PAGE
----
Supplementary feeding with Nutrimite™ helps control spider mite in cucumbers

25/08/2021 - Cucumbers, like all crops, experience variable pest pressures. Particularly during dry periods, pest numbers can suddenly increase dramatically. To be prepared, Biobest advisor Arno Hellemons advises growers maintain a 'standing army' of biological control agents in the crop at all times.

“For many cucumber growers, supplementary feeding is a good way to quickly building up robust populations of biologicals,” says Arno. “The use of Nutrimite™ has increased significantly in recent years. In the absence of pests, this feed supplement is sufficient for predatory mites to build up numbers in the crop, ready to intervene immediately when spider mite, thrips or whitefly enter the greenhouse."

Basic strategy

Biobest recommends growers blow Nutrimite™ into the crop immediately after introducing Swirskii-System and Montdorensis-System. Both predatory mites are effective against thrips and whitefly and exert some control of spider mites.

“This preventive army can then be strengthened with the addition of our Californicus-Breeding-System,” says Arno. “These sachets, which should be hung every 4-5 metres throughout the greenhouse, contain efficient spider mite predators that are gradually released into the crop.”

Extra introduction

For some cucumber crops this basic control strategy can be sufficient. However, for others Arno recommends further additions of Phytoseiulus-System and Feltiella-System.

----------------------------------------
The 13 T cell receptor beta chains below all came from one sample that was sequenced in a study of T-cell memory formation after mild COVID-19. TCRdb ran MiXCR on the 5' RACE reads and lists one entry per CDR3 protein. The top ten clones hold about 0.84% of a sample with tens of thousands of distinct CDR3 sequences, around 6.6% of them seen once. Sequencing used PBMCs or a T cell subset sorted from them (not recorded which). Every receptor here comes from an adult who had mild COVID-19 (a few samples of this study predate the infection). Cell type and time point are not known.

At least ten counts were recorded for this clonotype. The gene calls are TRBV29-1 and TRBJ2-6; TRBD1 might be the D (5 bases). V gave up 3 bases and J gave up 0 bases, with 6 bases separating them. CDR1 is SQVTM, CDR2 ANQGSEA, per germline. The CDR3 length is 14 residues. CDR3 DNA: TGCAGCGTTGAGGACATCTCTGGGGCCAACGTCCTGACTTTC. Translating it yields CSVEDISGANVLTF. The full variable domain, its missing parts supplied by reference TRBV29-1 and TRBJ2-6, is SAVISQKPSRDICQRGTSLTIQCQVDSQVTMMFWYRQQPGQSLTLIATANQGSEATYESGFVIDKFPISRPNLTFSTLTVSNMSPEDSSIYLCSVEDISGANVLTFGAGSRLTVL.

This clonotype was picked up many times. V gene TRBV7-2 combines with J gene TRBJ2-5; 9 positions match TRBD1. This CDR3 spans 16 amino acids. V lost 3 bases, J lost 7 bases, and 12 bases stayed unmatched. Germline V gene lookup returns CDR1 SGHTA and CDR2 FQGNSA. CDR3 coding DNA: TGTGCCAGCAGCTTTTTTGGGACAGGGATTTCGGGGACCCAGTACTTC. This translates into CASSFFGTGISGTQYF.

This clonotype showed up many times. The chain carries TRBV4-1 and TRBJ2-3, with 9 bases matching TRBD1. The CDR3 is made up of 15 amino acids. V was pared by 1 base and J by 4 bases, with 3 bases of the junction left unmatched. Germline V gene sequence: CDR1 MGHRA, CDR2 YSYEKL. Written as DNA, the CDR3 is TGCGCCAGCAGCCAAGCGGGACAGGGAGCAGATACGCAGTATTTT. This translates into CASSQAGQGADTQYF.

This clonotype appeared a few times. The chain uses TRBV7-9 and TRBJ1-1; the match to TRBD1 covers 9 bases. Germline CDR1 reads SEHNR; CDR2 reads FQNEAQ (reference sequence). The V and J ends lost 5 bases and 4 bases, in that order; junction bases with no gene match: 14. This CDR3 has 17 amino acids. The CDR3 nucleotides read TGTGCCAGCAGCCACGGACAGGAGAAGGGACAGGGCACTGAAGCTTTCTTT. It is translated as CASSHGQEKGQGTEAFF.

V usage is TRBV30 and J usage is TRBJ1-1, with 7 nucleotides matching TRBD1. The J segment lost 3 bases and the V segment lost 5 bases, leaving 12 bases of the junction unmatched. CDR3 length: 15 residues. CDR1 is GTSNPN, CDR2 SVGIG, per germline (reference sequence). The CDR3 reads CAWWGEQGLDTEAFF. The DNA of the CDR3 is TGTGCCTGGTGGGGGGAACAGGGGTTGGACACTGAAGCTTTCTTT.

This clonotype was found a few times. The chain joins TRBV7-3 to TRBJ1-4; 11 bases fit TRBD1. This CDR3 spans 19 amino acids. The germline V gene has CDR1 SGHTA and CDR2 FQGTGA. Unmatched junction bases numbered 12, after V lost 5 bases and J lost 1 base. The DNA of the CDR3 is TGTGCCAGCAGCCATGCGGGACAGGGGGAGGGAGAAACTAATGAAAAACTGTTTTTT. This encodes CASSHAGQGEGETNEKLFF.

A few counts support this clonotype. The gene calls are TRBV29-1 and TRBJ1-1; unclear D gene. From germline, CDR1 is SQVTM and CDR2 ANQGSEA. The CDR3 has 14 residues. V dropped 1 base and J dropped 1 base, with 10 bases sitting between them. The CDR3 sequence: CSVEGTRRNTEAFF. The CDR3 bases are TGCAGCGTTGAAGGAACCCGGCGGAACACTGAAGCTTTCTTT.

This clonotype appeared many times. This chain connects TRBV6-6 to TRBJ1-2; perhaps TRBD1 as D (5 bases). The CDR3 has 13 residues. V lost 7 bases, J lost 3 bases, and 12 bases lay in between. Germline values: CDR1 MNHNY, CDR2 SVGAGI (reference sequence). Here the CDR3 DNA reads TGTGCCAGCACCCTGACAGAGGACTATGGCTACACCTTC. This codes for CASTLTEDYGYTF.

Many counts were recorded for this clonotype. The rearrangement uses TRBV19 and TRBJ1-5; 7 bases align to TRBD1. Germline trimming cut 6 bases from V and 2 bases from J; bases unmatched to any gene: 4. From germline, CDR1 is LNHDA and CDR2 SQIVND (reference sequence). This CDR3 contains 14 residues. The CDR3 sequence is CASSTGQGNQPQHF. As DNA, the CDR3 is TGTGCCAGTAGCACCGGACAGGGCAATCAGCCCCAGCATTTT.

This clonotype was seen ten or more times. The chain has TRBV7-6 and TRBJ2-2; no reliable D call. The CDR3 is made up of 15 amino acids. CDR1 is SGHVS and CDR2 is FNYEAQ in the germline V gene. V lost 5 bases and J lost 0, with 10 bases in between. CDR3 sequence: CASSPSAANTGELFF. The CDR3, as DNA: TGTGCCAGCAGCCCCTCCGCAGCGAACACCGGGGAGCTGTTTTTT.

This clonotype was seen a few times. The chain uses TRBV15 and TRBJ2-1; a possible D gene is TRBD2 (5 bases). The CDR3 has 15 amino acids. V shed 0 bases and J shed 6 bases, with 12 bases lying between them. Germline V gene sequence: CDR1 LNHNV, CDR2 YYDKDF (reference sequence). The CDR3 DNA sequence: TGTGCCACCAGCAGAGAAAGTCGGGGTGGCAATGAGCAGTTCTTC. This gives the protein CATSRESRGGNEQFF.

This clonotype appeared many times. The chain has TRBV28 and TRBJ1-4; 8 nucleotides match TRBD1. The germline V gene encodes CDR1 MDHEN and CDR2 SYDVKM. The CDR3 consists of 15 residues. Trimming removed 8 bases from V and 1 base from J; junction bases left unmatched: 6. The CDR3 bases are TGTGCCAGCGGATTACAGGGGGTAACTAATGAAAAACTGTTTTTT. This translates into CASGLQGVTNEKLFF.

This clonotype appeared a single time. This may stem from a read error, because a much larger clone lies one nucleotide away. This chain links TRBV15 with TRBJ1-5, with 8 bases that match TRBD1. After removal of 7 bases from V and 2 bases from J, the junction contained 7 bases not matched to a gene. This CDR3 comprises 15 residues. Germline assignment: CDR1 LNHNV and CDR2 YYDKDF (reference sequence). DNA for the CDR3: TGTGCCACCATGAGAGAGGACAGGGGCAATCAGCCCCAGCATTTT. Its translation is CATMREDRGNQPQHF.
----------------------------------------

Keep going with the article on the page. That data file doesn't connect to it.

"Phytoseiulus persimilis is a voracious predatory mite that develops at lightning speed,” he says. “It eats all stages of spider mite and can clear the cucumber crop of hot spots in a matter of days.”

“We also have good experiences with the gall midge Feltiella acarisuga. With this predator you simply remove the lid from the pot and place it in the crop. The highly mobile gall midges fly out and actively search for spider mites in the crop. The females deposit their eggs in the pest hot spots and the resulting larvae suck out the contents from their prey as soon as they hatch. The ultimate spider mite predator!”

Be prepared

Arno concludes that spider mites can reappear at any time. "Always be prepared,” he says. “Have a standing army ready and ensure you maintain a hygenic and tidy environment - the fewer weeds and crop residues the better - as less attractive to insect pests."

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